Finding changes in structure depends on the type and detail of change we wish to see. The overlap of common structure can be seen by colouring in small multiples. If we are interested in finding re-classification of existing structure, the most prominent style appears to be some form of agglomeration representation or edge drawing approach, as divergent edges between trees can quickly be seen in the display of the merged structure – though as stated before too many changes can lead to problems with edge-crossings in node-link displays. Addition and deletion of nodes can be seen in general in coloured representations if a function has been implemented to encode such nodes with specific colours, such as found in TreeJuxtaposer. Edge drawing techniques have difficulty here as if a node is freshly minted or now removed, there is nothing to either draw a connecting edge from or to. (The same problem occurs in parallel coordinates when a null value occurs for an item in a particular value.)

Unlike for single trees, there are limited user studies in comparing multiple tree representations, and those that have occurred have been small in scale. Lee et al85 compared a node-link agglomerated display of two trees against Microsoft’s WinDiff72 tool and found preference amongst software engineers for their CandidTree interface. Graham & Kennedy117 found that taxonomists preferred a small multiple representation of a tree set linked by colouring to an agglomerated graph representation, and still preferred the small multiple approach to a DAG representation that preserved child-parent orientation. However these were both studies for specific fields and these preferences may be ingrained to a particular mindset or tasks. Multiple tree research still lacks an equivalent study to Barlow & Neville’s118, Kobsa’s41 or Andrews & Kasanicka’s119 evaluations across a gamut of single tree visualisation types. Parunak120 argued that people were best prepared to think of multiple classifications as individual, intersecting entities rather than a merged whole, and this might give a hint as to why the small multiple approaches appear to be the dominant metaphor in multiple tree visualisation.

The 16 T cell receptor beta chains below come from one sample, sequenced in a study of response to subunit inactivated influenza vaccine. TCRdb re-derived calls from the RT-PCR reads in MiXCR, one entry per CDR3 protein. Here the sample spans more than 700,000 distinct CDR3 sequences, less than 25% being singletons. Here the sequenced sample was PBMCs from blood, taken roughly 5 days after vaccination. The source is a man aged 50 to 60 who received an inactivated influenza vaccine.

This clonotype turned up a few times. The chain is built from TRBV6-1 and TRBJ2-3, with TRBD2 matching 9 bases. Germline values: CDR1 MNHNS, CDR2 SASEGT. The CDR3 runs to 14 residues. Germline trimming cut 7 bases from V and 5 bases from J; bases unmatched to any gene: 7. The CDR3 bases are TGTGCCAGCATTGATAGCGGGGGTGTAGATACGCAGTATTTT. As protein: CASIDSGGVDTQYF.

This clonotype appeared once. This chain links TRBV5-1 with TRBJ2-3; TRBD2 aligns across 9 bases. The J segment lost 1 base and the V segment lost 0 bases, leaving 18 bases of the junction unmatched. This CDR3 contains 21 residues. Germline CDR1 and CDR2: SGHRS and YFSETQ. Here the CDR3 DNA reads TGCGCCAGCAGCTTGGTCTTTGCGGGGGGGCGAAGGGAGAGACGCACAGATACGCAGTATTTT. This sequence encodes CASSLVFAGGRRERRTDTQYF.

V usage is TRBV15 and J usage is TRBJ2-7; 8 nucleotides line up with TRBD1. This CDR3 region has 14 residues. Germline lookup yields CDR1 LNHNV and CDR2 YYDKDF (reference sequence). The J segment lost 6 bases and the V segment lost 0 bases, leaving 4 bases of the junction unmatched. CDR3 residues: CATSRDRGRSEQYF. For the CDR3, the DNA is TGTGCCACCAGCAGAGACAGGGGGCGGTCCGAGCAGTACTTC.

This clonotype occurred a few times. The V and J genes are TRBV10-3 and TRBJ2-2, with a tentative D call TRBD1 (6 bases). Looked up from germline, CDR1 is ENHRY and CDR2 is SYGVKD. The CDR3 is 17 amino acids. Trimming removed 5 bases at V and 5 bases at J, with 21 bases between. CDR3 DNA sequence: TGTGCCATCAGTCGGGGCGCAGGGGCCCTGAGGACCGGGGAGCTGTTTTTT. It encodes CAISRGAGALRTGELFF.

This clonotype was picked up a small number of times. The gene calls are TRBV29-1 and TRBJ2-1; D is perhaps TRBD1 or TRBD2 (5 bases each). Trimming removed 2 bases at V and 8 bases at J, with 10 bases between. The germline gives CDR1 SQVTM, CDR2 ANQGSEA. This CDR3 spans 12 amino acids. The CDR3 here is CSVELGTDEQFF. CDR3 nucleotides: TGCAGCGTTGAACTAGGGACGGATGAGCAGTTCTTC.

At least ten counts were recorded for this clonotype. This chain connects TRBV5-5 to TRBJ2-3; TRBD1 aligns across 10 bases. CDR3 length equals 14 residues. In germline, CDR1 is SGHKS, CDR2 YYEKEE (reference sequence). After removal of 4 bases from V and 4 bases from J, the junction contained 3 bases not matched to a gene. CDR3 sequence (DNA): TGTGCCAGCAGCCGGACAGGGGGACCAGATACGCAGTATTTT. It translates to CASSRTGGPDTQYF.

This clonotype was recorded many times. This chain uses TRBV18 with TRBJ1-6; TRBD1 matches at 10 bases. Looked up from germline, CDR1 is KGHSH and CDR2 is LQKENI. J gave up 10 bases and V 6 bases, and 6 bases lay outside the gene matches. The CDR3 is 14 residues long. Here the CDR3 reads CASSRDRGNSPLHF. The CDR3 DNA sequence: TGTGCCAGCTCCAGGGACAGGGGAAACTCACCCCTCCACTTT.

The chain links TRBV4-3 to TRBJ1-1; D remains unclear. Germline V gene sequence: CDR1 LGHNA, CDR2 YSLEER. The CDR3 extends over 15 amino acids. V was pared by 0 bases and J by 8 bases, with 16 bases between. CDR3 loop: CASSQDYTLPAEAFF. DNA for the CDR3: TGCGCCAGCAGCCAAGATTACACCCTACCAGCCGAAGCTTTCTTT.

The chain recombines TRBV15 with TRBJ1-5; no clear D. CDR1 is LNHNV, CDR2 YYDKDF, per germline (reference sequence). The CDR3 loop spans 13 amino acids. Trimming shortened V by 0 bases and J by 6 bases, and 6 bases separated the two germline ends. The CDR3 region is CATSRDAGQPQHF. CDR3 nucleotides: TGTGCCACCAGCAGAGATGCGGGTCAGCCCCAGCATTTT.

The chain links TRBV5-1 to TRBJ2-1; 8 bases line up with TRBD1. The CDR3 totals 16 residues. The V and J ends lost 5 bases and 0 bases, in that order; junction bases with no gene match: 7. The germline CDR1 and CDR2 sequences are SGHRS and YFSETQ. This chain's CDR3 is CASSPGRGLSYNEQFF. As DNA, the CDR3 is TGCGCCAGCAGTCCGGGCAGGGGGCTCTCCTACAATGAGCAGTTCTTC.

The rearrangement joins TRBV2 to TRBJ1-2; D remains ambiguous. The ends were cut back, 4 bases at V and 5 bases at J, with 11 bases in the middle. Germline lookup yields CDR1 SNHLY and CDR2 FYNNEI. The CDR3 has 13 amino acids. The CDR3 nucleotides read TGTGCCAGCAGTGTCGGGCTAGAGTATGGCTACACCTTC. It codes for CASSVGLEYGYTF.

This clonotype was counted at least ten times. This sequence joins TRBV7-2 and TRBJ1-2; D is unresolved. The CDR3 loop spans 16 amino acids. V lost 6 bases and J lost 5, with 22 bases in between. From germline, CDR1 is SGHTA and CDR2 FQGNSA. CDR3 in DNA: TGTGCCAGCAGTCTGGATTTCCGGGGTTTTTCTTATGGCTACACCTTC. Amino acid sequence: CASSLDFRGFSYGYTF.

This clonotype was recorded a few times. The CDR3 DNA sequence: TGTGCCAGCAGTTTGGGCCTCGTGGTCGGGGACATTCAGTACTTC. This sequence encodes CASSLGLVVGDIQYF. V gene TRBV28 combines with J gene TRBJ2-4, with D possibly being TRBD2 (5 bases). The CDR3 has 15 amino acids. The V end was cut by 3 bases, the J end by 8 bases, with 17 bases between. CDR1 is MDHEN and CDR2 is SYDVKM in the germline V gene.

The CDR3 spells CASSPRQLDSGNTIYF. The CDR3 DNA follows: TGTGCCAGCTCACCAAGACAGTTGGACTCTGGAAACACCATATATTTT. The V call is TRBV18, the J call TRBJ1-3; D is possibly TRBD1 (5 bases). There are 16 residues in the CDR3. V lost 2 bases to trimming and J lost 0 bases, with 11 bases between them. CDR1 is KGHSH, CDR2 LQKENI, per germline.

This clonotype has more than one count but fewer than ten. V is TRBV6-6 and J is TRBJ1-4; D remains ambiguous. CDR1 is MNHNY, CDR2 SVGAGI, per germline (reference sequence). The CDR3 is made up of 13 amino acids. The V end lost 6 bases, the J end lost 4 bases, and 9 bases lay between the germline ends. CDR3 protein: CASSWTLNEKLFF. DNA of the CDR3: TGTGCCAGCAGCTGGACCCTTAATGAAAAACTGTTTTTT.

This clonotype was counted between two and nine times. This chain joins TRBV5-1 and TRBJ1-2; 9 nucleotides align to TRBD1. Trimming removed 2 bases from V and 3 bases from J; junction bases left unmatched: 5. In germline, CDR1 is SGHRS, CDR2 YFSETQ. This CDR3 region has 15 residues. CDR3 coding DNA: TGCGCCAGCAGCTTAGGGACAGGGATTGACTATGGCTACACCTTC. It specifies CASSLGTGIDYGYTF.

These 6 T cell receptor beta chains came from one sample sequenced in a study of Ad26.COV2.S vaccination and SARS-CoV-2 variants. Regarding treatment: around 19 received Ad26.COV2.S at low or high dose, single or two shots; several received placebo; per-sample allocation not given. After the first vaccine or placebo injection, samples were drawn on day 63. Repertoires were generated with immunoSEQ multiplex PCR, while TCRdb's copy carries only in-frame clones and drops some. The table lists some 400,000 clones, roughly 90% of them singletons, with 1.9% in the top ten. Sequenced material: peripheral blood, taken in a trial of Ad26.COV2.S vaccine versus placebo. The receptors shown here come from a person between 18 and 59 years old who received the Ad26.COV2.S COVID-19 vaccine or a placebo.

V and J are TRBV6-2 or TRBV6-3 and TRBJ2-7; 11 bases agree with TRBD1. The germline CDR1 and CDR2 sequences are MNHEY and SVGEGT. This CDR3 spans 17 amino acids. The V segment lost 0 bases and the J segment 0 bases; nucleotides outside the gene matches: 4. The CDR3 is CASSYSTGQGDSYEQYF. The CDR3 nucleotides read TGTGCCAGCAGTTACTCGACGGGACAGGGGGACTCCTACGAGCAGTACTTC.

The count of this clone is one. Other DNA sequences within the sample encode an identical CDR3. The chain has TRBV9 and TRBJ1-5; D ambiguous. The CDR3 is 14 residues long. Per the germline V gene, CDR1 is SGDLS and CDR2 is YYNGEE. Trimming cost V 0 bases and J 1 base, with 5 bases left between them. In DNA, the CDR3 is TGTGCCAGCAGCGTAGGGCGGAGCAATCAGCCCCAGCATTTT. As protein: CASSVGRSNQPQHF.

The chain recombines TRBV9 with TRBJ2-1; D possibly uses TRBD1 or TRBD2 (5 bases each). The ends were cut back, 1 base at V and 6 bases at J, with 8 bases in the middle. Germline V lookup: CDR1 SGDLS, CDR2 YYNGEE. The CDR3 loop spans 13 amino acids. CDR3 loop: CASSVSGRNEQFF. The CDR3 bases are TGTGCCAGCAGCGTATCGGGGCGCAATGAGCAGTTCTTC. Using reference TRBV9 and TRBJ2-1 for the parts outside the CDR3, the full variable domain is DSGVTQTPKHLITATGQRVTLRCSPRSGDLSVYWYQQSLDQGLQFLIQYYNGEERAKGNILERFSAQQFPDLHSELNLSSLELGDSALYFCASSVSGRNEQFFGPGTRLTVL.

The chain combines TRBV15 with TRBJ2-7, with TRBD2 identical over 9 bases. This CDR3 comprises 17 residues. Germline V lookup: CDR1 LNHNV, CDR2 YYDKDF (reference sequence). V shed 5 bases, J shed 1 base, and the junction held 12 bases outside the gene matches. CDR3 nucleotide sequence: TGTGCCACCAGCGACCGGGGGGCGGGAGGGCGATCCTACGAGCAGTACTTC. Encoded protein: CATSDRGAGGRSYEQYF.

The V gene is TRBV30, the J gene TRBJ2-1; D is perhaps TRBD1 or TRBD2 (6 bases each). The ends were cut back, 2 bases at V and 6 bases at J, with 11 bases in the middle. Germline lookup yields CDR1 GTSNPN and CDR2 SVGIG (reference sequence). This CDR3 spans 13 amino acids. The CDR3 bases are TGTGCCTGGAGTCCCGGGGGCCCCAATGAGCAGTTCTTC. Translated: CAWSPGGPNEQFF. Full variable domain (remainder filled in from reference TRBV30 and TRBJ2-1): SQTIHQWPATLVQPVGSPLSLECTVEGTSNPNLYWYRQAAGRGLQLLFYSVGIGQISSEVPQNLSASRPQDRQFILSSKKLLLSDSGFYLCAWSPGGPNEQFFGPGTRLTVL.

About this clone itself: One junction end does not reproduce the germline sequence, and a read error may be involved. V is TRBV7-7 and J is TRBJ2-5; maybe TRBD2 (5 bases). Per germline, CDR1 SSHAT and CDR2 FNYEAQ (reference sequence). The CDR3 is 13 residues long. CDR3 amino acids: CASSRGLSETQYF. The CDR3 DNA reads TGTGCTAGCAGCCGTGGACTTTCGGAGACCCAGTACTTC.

Conclusion


This review of current work demonstrates that multiple tree visualisation is still an open research topic. Even for single trees, research is still being published on different, novel ways of displaying and interacting with trees and hierarchies, with techniques designed to accommodate certain user groups and tasks. Visualising multiple hierarchies adds an extra level of complexity, as representations of multiple trees cover a wider breadth of display possibilities than representations for single instances or even pairs of trees. Layouts for general and layered graph drawing enter into consideration as well as interaction techniques such as linking and brushing for discovering correlations between trees.

The complexity of the overall structure varies depending on the inter-relationships between the individual hierarchies, on a spectrum of no overlap whatsoever to directed acyclic graphs, onto polyarchies, and then through to structures that have extra non-trivial relationships between nodes – this can and does affect the particular choice of layout and techniques used in a multiple tree visualisation.